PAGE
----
Electrification of Industry: Potential, Challenges and Outlook

  • Max Wei
  • Colin A. McMillanEmail author
  • Stephane de la Rue du Can
Electrification (J Logan, Section Editor)
Part of the following topical collections:
  1. Topical Collection on Electrification


Purpose of the Review

Industry is one of the most difficult sectors to decarbonize. With the rapidly falling cost of solar PV, wind power, and battery storage, industry electrification coupled with renewable electricity supply has the potential to be a key pathway to achieve industry decarbonization. This paper summarizes the latest research on the possibility of electrification of the industry sector.

Recent Findings

The transition to industry electrification would entail major changes in the energy system: large scale increases in renewable electricity or nuclear power supplies, the expansion of electricity transmission and distribution networks, completely different end-use technologies for process heating, and new infrastructure for distributing and dispensing hydrogen. Thus, aggressive and sustained supportive policies and much wider research, development, demonstration, and deployment activities are required to meet net zero carbon emissions goals in the industrial sector.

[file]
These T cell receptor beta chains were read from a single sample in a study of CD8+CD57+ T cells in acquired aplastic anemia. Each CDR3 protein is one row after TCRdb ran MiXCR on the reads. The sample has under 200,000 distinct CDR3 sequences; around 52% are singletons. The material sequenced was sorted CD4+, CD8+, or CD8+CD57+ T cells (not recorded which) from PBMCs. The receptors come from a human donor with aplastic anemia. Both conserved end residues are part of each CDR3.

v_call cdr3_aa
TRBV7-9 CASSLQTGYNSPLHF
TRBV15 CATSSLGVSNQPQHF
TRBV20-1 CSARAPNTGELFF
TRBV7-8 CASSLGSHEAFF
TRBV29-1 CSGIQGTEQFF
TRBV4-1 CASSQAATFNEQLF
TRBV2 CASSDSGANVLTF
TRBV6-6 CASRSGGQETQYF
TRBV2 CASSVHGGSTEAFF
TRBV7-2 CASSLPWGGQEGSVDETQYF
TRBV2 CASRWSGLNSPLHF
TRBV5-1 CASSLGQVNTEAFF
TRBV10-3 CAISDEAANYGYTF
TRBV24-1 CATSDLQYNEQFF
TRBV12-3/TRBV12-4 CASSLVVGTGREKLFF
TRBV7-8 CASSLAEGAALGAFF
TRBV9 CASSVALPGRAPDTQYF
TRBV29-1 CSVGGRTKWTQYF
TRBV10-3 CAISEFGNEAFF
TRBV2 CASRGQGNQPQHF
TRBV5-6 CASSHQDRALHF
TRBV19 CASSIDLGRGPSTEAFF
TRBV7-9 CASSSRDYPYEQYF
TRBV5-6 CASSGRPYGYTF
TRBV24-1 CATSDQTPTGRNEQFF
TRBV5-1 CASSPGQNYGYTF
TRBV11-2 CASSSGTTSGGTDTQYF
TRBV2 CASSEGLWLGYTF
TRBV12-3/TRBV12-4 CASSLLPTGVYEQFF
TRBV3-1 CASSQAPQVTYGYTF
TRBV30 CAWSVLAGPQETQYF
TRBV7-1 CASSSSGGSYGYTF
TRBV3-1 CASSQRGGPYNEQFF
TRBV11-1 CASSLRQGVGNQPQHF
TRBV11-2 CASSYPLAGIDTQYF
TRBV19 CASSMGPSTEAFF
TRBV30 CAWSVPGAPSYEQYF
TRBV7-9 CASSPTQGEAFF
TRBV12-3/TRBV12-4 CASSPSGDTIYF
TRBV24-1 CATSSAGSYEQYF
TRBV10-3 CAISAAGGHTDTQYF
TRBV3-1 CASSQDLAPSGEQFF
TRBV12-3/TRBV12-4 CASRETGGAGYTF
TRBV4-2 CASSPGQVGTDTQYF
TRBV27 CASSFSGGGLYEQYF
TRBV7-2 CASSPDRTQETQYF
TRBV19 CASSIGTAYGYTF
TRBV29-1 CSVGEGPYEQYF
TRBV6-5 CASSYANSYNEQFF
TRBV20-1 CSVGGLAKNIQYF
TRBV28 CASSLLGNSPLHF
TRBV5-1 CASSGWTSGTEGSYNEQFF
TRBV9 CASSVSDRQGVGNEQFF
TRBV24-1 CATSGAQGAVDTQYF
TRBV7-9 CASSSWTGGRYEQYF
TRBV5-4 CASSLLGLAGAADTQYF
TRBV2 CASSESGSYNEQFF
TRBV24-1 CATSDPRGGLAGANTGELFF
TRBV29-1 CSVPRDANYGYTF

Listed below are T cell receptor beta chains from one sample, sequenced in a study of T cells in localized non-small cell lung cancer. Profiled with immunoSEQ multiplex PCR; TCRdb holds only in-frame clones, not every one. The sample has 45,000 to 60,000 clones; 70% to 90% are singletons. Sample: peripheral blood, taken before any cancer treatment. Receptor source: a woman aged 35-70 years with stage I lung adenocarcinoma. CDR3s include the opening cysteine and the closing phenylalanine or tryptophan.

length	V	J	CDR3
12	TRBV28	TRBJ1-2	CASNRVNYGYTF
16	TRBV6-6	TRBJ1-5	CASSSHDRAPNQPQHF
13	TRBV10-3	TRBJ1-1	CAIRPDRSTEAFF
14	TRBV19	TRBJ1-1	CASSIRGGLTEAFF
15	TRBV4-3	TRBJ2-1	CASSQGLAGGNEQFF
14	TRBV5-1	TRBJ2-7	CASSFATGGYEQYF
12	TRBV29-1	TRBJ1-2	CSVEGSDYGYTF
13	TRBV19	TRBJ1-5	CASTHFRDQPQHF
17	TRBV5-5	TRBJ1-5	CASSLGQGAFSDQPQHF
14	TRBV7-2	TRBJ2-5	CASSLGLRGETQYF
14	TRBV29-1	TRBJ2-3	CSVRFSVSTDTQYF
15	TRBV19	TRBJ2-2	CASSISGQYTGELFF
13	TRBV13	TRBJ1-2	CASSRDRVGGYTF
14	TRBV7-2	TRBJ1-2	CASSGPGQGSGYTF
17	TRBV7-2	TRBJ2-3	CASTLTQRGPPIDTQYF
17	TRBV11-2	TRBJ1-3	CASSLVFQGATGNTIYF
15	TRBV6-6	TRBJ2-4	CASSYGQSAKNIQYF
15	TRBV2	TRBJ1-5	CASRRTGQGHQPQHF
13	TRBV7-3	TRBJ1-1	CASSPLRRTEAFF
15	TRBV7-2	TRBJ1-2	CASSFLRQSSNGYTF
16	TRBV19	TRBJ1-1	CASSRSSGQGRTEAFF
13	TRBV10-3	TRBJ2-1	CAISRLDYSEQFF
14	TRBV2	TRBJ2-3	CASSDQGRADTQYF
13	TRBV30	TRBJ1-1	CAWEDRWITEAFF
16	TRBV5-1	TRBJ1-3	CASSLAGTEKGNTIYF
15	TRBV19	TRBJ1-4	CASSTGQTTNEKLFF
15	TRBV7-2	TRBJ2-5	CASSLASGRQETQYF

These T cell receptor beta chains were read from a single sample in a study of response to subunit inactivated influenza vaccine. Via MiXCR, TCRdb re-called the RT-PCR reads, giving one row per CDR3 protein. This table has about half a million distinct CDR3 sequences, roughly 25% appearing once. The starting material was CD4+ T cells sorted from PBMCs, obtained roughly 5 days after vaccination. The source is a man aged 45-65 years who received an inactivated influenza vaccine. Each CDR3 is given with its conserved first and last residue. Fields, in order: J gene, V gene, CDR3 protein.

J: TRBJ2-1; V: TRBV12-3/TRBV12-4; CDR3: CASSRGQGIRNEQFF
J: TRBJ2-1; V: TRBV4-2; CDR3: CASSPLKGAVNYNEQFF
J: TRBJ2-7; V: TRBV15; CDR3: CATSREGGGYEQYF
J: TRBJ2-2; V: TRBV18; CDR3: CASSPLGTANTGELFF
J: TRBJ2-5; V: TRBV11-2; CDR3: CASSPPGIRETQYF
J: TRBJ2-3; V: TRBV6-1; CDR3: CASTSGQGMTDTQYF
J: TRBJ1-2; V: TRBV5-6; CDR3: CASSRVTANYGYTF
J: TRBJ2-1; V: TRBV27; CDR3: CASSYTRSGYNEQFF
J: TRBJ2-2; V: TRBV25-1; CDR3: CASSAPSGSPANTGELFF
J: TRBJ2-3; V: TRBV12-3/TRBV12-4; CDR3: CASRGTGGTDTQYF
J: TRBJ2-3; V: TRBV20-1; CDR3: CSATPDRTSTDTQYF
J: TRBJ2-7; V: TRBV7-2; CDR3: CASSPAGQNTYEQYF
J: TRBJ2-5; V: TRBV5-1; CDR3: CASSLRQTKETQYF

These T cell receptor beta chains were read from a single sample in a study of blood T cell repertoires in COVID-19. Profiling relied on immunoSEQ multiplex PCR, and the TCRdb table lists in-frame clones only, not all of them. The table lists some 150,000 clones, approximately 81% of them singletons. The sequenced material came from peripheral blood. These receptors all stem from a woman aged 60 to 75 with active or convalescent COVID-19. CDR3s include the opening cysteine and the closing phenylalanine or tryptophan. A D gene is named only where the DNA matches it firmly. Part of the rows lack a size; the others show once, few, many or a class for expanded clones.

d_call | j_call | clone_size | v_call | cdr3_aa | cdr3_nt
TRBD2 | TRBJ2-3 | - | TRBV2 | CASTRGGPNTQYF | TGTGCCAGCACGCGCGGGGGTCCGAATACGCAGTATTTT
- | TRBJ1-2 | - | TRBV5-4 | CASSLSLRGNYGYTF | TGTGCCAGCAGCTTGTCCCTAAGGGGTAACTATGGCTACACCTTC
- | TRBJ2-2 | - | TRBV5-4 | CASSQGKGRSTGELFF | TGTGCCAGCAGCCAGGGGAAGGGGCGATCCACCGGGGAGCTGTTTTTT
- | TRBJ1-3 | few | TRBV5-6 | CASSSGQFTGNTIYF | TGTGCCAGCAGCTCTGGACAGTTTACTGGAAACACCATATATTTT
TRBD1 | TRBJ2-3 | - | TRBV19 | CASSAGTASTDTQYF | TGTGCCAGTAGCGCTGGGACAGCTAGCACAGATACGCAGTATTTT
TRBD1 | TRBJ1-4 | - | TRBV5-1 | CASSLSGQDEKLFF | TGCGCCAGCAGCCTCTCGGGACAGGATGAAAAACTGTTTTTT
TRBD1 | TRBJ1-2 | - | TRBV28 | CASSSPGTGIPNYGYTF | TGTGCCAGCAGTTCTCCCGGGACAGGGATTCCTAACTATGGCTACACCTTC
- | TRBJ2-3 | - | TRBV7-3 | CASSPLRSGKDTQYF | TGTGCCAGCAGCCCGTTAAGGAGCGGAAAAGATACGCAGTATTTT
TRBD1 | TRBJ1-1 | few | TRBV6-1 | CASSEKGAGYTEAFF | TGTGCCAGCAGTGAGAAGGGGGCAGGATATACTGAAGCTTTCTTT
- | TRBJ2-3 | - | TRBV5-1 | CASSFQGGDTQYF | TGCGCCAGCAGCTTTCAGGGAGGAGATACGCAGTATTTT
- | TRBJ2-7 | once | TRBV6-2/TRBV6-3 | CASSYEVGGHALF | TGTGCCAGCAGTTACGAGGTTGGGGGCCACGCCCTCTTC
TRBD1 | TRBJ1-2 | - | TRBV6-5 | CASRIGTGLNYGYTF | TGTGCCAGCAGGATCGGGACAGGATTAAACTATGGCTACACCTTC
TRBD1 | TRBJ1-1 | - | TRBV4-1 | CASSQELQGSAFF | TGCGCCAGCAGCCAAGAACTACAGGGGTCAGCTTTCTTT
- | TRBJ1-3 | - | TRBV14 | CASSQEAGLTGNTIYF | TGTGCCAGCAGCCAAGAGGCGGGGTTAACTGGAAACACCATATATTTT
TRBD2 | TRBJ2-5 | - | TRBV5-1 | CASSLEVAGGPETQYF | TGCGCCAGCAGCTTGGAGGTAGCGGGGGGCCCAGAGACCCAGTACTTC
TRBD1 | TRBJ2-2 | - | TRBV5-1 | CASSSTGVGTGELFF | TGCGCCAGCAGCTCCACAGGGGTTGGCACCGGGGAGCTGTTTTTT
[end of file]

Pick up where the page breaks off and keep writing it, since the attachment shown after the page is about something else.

Existing economically competitive electrified industrial processes (such as electric arc furnaces for secondary steelmaking from scrap steel), coupled with zero-carbon electricity sources can sharply reduce greenhouse gas emissions (GHG) compared to manufacturing processes that rely on fossil fuels. Fuel switching in industry from fossil fuel–based process heating to electrified heat can offer many product and productivity benefits, but operating costs in general are much higher than fossil fuel-based heating. Either much lower costs of electricity and energy storage are required and/or new, cost-competitive electric-technology applications are needed to enable further electrification of industry. Indirect electrification i.e., hydrogen production via water electrolysis is another complimentary technology reliant on electricity. Hydrogen can be used as an energy carrier, industrial feedstock for products and fuels, or for long-duration energy storage, and thus can also play a key role in industry decarbonization when the hydrogen is produced from zero-carbon electricity and/or with carbon capture and storage. As with direct electrification, cost is the key barrier for the deployment of hydrogen resources.


Industry electrification Indirect electrification Industry decarbonization Hydrogen Water electrolysis Synthetic natural gas Renewable heating Electro-winning 


Compliance with Ethical Standards

Conflict of Interest

Max Wei, Colin A. McMillan, and Stephane de la Rue du Can declare that they have no conflict of interest.

Human and Animal Rights and Informed Consent

This article does not contain any studies with humans or animal subjects performed by any of the authors.


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Copyright information

© Springer Nature Switzerland AG 2019

Authors and Affiliations

  • Max Wei
    • 1
  • Colin A. McMillan
    • 2
    Email author
  • Stephane de la Rue du Can
    • 1
  1. 1.Lawrence Berkeley National LaboratoryBerkeleyUSA
  2. 2.National Renewable Energy LaboratoryWashingtonUSA

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